The mood was rowdy even before The Chainsmokers took the stage, thanks to lively beats from the Virgin Voyages drum line. The percussionists were bangin' up a storm from the lobby to the GA pit as partiers nabbed Doritos-filled swag bags and free slices of DiGiorno pizza. Crown Royal cooked up specialty cocktails for the event, like the rather crisp and delicious Billion-Dollar Apple. Instead of World War Joy Tour opening acts Lennon Stella or 5 Second of Summer, fans grooved to a DJ's funky mix of mid-2000s dance hits and Calvin Harris sing-alongs.
The lights darkened and the DJ hushed as the “Closer” crew readied, only a fashionable 12 minutes past the scheduled start time. The crowd roared and cheered as a floating head on the LED walls welcomed everyone to “World War Joy.” Red strobe lights rocked retinas as the air filled with smoke and glitched synth chaos. Pall, Taggart and McGuire ran out from stage left and took their places behind a massive array of electronic instruments and a raised drum kit, respectively.
Phones went up fast and bass came down hard as the group ripped right into a heavy dubstep and hardstyle intro, but a few minutes in, Stella's raspy voice came stuttering through, signaling a slow down and a sing-along to The Chainsmokers' Illenium collab “Takeaway.” Ladies screamed as Taggart left the synths to sing right into the front row's faces. By the time they hit the second hook, the stage exploded in CO2 cryogenic beams.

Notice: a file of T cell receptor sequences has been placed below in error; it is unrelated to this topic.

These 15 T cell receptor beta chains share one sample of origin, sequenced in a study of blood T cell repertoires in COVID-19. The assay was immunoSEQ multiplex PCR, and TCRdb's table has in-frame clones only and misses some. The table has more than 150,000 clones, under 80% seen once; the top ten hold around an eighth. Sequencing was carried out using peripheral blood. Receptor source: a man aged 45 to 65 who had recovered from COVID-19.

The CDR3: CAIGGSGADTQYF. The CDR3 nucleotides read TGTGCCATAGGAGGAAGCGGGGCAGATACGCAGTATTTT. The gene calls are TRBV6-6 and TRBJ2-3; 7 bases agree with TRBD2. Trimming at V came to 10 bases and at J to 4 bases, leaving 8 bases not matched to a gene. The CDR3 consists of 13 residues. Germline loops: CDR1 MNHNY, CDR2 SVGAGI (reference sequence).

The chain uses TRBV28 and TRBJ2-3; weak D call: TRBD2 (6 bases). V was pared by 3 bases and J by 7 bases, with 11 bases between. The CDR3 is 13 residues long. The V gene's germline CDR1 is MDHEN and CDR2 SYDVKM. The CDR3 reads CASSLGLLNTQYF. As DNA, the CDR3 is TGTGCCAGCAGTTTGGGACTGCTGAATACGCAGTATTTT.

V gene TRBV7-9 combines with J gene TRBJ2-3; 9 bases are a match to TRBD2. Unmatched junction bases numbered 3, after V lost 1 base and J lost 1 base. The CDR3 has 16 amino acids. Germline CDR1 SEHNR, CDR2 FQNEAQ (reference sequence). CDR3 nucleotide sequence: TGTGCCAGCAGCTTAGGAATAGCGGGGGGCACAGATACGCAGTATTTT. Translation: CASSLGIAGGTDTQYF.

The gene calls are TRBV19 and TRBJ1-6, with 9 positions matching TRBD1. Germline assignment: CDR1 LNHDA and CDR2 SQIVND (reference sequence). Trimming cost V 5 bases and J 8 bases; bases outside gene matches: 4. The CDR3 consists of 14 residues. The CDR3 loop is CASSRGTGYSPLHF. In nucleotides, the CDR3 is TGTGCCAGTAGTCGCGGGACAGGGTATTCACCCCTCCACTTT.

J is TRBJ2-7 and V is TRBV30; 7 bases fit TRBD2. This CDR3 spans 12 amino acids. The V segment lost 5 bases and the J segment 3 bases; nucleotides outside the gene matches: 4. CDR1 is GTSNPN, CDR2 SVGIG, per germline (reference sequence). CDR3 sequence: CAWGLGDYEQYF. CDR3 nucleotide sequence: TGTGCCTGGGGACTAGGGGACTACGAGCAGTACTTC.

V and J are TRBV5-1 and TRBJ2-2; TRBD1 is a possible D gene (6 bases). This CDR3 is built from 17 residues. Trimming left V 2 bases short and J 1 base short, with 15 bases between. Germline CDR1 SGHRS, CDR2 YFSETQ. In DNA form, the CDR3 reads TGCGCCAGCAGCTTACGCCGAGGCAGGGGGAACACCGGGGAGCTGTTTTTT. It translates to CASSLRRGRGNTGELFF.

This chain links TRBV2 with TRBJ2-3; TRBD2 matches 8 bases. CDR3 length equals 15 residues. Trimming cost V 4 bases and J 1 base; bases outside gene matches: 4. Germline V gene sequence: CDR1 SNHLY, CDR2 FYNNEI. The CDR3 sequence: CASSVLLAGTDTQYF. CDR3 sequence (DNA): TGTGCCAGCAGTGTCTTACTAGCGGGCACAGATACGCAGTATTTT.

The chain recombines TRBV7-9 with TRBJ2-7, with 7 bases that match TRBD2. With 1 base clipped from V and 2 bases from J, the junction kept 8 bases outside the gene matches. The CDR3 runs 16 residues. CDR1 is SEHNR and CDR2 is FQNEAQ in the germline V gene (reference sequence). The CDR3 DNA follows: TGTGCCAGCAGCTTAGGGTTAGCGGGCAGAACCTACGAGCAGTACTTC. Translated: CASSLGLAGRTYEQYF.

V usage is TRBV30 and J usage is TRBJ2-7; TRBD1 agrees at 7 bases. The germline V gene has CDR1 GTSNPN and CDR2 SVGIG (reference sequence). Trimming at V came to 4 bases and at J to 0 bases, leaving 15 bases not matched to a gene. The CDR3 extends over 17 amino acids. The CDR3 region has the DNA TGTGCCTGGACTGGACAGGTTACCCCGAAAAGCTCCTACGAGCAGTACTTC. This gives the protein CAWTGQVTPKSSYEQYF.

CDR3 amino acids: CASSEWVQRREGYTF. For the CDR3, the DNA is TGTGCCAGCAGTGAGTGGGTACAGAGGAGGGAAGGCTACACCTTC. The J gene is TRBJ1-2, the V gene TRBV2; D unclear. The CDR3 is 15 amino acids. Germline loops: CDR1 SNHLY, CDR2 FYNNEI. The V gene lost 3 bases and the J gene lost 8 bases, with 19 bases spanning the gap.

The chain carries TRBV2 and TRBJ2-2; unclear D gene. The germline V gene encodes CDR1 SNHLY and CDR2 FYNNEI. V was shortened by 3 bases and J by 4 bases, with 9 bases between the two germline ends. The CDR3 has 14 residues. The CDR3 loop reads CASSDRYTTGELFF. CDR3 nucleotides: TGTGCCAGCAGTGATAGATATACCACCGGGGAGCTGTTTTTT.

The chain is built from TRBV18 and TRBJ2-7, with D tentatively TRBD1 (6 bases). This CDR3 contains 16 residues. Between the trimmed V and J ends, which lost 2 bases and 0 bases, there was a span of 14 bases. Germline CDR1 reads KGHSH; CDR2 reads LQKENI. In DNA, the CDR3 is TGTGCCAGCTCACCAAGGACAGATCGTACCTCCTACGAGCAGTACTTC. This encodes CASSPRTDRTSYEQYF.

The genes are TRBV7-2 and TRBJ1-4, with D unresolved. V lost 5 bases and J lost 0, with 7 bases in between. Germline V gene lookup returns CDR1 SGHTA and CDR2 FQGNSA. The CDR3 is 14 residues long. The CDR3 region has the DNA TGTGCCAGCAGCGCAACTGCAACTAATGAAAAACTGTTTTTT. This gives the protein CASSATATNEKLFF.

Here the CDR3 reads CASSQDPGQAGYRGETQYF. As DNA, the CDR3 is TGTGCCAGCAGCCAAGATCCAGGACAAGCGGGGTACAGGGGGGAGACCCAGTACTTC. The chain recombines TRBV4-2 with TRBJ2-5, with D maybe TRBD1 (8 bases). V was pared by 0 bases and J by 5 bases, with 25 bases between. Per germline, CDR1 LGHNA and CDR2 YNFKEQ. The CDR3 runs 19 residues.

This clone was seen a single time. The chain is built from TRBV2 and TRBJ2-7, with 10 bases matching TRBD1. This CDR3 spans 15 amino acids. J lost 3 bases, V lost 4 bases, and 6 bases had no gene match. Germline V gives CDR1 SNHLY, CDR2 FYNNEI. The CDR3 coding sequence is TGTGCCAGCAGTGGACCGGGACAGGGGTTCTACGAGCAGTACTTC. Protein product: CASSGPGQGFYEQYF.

It was a heart-pumping effects rush from thereon out. Dressed in all-Miami white, Taggart never really stopped moving. Either he was skirting around the stage singing and swaying, jumping around while slamming MPC pads with Pall in the rig, or slamming his fist into McGuire's cymbals along with the beat. They nodded to their DJ background by blending each tune with live electronic transitions and separated chunks of original songs with well-known mix-ins and covers. After “Roses” came a euphoric EDM take on Red Hot Chili Peppers' “Under The Bridge.”
After “Paris” and “Push My Luck” came the slap-happy synth wonk of Federico Franchi's “Cream,” better known to the Miami audience at Pitbull and Lil Jon's “Krazy.” They mixed the Isley Brother's “Shout” into a jock jam explosion of Yo Majesty's “Club Action” and 2 Unlimited's “Get Ready For This.”
The floating head returned to give Bebe Rexha's voice a vehicle during “Call You Mine,” which was itself twisted into a thunderous bass behemoth, brought to metal-esque proportions by McGuire's feverish drumming and Taggart's first go on the guitar. He kept the instrument handy as they dipped into “Don't Let Me Down,” shooting sparks and fire from the stage toward the ceiling.
Speaking of things that are lit, McGuire's drum solo gave the show it's theatrical peak. Not content just ripping his drum heads to shreds, the undeniably-talented monster actually set his sticks on fire and finished his solo in a literal blaze of glory.
After all that action, it was fair to cool down with a string of original hits for the lovers. First came “Who Do You Love” (the audience filled in for 5 Seconds of Summer on the chorus), then “Hope” with Winona Oak, and – after a quick hardstyle breakdown – Chris Martin's disembodied voice ringing clear through the theater on “Something Just Like This.”
There was time for a couple more dance drops, including Zombie Nation's generational classic “Kernkraft 4000” and an ode to The Prodigy with “Omen.” Time can't be stopped, though, and soon enough, Taggart was doing his best Freddie Mercury impression, leading the crowd in a series of “ayos” before tricking them into lines of their 52-week No. 1 anthem “Closer.”
Close the show with that one, they did, and while there was no encore for the Miamians, people walked out with a smile. It's not every day you get so close to the The Chainsmokers you can feel the flames, but it might just be the best way to experience their hybrid ride.